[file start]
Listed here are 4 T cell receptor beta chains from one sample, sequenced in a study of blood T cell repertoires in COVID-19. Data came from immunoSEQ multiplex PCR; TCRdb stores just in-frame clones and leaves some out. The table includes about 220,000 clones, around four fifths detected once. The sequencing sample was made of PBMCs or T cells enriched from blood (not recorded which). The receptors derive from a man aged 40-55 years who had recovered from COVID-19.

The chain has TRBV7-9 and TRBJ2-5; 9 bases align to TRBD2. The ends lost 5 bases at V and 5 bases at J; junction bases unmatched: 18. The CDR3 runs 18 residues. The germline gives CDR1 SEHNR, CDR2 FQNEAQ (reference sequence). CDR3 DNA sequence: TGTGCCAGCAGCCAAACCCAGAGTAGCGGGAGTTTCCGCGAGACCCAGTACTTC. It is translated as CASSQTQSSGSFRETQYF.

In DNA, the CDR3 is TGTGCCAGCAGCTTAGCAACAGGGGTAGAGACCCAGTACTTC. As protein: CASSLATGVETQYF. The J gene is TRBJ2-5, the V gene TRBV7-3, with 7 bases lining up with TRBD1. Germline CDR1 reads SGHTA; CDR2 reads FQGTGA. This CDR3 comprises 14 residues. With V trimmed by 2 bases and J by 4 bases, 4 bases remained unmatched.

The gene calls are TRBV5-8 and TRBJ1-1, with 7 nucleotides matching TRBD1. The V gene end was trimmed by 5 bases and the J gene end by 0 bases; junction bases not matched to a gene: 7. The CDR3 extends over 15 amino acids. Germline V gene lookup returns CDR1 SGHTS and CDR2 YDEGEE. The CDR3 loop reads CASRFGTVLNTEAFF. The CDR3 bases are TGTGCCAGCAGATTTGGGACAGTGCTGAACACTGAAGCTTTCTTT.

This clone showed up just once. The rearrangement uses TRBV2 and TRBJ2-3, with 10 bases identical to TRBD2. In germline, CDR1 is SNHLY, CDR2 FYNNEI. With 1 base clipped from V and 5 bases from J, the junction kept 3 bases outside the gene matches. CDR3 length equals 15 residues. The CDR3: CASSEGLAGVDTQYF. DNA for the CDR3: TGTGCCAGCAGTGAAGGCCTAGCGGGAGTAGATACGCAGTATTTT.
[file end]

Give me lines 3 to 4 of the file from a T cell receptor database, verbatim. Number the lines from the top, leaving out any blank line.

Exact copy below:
In DNA, the CDR3 is TGTGCCAGCAGCTTAGCAACAGGGGTAGAGACCCAGTACTTC. As protein: CASSLATGVETQYF. The J gene is TRBJ2-5, the V gene TRBV7-3, with 7 bases lining up with TRBD1. Germline CDR1 reads SGHTA; CDR2 reads FQGTGA. This CDR3 comprises 14 residues. With V trimmed by 2 bases and J by 4 bases, 4 bases remained unmatched.

The gene calls are TRBV5-8 and TRBJ1-1, with 7 nucleotides matching TRBD1. The V gene end was trimmed by 5 bases and the J gene end by 0 bases; junction bases not matched to a gene: 7. The CDR3 extends over 15 amino acids. Germline V gene lookup returns CDR1 SGHTS and CDR2 YDEGEE. The CDR3 loop reads CASRFGTVLNTEAFF. The CDR3 bases are TGTGCCAGCAGATTTGGGACAGTGCTGAACACTGAAGCTTTCTTT.